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Faith football makes needed adjustments for six-man switch

Faith Academy of Marble Falls freshman Connor Turrentine takes the handoff and looks for an open seam during an afternoon practice Aug. 6. Staff photo by Jennifer Fierro

Faith Academy of Marble Falls freshman Connor Turrentine takes the handoff and looks for an open seam during an afternoon practice Aug. 6. Staff photo by Jennifer Fierro


MARBLE FALLS — After at least four days of training camp in the Texas heat, the Faith Academy of Marble Falls football squad took a break Aug. 7 for team-building activities.

New Flames head coach Jeremy Wentrcek said he likes what he’s seeing on the field.

“I felt like they were probably ahead of where I expected them to be,” he said. “We’re in the process of learning.”

The Flames are expecting to have 19 players on its six-man team with underclassmen making up half of the roster. That’s notable because the younger athletes played on a junior high team that enjoyed much success as a six-man program. Plus, they come into the six-man high school program already knowing much of the basics.

The upperclassmen are adjusting to the six-man game. Last fall, Faith announced it was moving from the 11-man game to the six-man version.

The most important lesson so far? Angles and traps, according to Wentrcek, and the players understanding that one missed tackle can result in a big play for the other team.

But the coach remains encouraged by what he is seeing: his players learning from their mistakes.

“I’m seeing them make a mistake and turning it into something good,” he said.

And no matter if the athlete played six-man or 11-man, football remains football, regardless of the number of players on the field.

“We’ll learn this and be the best six-man team we can,” Wentrcek said. “We are trying to simplify, especially our play-calling terminology. It makes it very athlete-friendly.”

He appreciates the leadership from the upperclassmen.

Wentrcek’s offense involves two crucial backfield roles: one player who lines up in the quarterback position and another as the spread back. They’re on the field at the same time and serve similar roles, but they carry them out in different manners. Under Wentrcek’s plan, the athlete in quarterback position is “a kid who can throw well and has a good awareness of what’s happening on defense.”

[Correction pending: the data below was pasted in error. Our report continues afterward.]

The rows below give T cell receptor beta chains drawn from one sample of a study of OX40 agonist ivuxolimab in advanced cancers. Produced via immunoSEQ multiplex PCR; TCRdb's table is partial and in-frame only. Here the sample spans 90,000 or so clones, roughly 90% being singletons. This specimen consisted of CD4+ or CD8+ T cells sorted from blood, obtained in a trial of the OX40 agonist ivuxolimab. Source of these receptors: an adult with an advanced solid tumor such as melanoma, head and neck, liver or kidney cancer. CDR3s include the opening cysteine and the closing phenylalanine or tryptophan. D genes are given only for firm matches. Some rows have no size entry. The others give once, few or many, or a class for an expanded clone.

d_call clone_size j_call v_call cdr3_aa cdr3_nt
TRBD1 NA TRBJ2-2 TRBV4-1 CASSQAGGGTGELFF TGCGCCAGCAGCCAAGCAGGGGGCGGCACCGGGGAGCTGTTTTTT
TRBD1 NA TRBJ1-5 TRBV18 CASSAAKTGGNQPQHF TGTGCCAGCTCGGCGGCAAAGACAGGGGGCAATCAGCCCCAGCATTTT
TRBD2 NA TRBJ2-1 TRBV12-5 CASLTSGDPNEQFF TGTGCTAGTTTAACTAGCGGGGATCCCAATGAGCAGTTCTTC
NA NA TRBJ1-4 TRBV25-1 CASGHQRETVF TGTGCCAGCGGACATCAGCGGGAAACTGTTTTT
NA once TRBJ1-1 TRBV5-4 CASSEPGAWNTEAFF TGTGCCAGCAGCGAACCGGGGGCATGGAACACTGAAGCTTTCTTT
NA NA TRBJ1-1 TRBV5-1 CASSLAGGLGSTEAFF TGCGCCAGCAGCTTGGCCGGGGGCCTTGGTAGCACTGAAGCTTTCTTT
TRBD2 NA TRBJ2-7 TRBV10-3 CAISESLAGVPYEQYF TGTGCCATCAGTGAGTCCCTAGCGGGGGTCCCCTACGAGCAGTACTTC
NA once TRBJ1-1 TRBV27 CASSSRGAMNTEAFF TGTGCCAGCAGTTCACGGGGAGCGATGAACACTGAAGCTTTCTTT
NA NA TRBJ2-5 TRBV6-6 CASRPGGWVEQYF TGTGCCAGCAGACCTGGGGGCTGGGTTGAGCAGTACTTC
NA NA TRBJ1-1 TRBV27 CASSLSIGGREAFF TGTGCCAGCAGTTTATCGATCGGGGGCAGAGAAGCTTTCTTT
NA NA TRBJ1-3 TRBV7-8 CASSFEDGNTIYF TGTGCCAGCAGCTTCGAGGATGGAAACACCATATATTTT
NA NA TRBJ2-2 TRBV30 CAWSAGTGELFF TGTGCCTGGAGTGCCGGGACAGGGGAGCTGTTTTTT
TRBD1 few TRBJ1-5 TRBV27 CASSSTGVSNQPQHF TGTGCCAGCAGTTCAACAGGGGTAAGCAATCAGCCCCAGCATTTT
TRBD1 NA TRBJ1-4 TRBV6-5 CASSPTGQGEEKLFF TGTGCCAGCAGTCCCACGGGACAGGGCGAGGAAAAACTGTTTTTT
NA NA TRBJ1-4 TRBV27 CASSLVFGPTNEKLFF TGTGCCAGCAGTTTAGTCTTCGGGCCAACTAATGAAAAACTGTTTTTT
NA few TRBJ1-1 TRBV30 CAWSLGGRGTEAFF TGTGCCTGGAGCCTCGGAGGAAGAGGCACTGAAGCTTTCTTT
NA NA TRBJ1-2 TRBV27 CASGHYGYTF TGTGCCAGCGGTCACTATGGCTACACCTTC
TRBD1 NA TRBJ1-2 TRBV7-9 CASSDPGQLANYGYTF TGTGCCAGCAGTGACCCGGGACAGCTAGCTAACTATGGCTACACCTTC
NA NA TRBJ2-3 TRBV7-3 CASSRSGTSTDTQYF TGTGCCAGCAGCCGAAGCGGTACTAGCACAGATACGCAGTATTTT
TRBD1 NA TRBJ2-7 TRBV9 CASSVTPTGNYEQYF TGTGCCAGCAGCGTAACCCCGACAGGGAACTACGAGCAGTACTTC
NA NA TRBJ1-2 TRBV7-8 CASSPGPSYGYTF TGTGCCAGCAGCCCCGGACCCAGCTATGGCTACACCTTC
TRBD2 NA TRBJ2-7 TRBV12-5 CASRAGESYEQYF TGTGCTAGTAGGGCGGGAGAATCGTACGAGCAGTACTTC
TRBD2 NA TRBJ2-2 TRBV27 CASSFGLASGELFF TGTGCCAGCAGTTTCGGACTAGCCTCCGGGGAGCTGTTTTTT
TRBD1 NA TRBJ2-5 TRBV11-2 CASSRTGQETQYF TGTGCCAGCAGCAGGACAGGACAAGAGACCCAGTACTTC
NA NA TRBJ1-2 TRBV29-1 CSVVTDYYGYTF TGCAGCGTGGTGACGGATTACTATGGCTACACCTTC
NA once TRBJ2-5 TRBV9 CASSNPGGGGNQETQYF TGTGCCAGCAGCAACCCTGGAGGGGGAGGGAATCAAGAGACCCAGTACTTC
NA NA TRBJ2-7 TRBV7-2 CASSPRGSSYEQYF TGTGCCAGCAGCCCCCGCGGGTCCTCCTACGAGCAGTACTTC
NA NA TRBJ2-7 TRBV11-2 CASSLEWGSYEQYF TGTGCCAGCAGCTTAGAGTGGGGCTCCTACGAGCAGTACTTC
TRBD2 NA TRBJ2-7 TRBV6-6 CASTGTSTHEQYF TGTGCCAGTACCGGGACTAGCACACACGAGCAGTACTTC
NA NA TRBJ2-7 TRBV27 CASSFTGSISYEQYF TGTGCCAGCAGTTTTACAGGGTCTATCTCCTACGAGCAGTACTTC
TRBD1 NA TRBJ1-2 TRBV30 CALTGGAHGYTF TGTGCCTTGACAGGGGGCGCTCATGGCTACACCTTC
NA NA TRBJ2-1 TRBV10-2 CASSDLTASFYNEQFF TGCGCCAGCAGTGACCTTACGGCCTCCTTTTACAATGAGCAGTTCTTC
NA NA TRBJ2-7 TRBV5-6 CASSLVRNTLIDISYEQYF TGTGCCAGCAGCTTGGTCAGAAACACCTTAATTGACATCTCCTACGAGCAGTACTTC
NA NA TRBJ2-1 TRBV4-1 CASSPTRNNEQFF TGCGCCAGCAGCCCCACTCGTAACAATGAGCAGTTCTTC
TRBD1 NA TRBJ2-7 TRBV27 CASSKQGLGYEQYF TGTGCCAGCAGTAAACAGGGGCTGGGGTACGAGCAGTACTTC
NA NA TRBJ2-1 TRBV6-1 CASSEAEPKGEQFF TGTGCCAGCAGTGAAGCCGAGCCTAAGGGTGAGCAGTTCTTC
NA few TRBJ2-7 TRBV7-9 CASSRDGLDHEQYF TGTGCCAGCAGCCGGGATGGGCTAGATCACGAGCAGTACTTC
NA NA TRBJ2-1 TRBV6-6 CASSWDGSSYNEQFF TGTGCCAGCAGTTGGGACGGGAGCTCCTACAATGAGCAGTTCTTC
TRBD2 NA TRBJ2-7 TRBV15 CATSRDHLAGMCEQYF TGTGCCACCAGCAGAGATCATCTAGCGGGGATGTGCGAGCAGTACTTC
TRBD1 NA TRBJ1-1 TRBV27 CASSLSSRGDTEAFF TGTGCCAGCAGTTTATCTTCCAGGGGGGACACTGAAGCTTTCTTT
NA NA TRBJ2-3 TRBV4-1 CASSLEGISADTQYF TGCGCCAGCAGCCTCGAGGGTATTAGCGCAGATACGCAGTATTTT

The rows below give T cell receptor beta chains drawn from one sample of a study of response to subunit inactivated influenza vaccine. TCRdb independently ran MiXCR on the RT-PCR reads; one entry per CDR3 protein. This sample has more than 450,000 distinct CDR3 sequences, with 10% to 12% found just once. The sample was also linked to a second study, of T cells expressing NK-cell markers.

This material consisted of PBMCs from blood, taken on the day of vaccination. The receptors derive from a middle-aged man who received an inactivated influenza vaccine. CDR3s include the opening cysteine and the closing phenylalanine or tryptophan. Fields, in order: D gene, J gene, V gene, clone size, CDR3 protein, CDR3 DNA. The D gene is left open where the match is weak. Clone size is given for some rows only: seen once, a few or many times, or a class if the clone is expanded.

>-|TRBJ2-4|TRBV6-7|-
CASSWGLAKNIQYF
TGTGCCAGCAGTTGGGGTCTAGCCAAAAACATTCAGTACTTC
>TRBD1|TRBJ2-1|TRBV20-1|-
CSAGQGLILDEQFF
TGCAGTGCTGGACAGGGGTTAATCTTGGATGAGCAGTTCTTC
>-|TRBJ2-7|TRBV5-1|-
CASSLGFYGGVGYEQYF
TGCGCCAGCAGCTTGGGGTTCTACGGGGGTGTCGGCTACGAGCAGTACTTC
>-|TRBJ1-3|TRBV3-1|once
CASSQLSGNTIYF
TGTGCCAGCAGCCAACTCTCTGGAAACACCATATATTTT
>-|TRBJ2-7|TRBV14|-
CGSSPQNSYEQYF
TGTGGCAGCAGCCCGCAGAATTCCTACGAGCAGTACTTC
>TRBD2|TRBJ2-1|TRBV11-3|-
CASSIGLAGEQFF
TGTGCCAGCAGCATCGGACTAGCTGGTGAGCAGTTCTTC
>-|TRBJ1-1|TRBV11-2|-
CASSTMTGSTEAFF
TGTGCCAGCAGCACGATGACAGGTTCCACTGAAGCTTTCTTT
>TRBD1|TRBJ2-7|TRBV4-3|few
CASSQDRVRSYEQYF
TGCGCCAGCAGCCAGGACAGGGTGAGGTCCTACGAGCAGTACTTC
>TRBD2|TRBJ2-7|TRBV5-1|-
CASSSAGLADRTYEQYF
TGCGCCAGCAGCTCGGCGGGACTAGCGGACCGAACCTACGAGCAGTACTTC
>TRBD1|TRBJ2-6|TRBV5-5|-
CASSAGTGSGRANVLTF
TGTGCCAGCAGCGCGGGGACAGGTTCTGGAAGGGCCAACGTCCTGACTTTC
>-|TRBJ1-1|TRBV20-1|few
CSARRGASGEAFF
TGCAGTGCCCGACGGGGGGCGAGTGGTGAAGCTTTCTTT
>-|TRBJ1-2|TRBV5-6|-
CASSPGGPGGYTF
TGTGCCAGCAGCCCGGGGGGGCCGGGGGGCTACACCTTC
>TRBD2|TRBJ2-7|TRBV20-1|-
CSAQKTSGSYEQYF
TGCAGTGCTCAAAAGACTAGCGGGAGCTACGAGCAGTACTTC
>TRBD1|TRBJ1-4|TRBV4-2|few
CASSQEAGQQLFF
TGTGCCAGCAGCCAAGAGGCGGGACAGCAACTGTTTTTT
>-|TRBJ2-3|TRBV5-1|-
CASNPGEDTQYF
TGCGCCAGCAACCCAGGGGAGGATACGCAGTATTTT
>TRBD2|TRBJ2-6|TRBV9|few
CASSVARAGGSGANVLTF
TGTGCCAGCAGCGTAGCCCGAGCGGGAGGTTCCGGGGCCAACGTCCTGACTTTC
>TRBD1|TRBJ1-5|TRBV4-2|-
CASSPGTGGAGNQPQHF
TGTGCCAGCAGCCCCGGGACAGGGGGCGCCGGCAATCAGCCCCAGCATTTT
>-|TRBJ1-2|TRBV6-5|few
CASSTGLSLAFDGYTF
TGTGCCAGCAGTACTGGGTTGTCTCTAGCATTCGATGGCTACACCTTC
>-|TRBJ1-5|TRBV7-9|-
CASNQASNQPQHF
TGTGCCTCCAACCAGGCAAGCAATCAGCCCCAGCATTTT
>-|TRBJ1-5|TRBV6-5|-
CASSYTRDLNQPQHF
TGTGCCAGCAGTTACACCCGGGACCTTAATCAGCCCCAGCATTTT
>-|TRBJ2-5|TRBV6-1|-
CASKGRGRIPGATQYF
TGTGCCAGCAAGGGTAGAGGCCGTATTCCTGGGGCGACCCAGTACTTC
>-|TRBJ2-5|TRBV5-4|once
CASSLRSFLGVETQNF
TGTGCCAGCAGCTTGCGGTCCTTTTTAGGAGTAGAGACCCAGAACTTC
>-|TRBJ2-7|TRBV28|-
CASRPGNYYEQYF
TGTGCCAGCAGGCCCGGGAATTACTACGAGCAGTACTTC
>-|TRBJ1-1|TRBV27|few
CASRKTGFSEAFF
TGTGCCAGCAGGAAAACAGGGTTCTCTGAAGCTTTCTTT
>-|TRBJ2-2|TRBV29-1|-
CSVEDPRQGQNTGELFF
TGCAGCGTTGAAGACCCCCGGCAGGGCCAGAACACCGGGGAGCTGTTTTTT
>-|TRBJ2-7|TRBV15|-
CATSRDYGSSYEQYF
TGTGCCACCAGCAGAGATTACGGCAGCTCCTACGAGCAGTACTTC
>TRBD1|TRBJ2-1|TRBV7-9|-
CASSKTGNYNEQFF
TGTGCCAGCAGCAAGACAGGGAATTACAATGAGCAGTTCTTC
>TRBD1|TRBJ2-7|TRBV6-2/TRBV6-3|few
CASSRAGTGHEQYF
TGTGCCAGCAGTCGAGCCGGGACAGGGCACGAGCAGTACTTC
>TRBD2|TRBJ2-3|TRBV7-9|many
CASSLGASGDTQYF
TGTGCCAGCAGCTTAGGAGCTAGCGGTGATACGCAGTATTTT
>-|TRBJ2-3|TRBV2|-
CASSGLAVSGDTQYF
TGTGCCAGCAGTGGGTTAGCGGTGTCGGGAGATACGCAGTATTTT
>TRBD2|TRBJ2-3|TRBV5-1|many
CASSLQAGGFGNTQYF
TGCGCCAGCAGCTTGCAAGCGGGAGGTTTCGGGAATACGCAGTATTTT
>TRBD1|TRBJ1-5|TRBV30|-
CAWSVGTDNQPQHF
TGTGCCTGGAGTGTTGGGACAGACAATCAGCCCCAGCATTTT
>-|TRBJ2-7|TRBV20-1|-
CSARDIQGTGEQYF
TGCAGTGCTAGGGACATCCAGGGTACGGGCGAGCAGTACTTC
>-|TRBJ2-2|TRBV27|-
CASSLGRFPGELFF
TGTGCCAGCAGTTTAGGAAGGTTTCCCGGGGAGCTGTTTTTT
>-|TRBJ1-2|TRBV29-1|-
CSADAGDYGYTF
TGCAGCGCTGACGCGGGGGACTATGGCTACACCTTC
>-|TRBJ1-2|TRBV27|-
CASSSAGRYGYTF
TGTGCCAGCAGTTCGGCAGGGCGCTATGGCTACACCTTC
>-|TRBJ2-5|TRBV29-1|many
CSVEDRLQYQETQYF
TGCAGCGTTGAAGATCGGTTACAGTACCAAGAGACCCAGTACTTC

The spread back is a multi-threat athlete who can extend plays with his legs and arms and puts his teammates in position to make plays.

To understand the different role each plays, a quick explanation of six-man football is necessary. Under six-man rules, the center snaps the ball to the quarterback, who can only pass — he can’t run with it.

The quarterback can, however, pitch it to the spread back in Wentrcek’s scheme. The spread back can now either pass the ball or run with it.

The spread back is what might be described as a “dual-threat” athlete.

“That’s a playmaker,” the coach said.

But, Wentrcek, emphasized, “He can’t do it without the other four or five guys.”

He also touted another crucial element of the offense: the center. He’s important because of the different options on each offensive play. Much of what Wentrcek wants to do involves being quick with the football, whether that’s a handoff, a toss, or a pass. In addition, because every offensive player is an eligible receiver, the center has the added duty of blocking and catching the ball.

Without a clean snap, the timing is off, and that gives the defense extra seconds to cause havoc in the backfield.

Faith will have speed in virtually every offensive position because the possibilities of missed tackles are greater.

“The offense is built in vertical or horizontal stretches,” Wentrcek said.

The Flames scrimmage Giddings State School at 6:30 p.m. Friday, Aug. 17, at Haley-Nelson Park, 1624 Buchanan Drive in Burnet.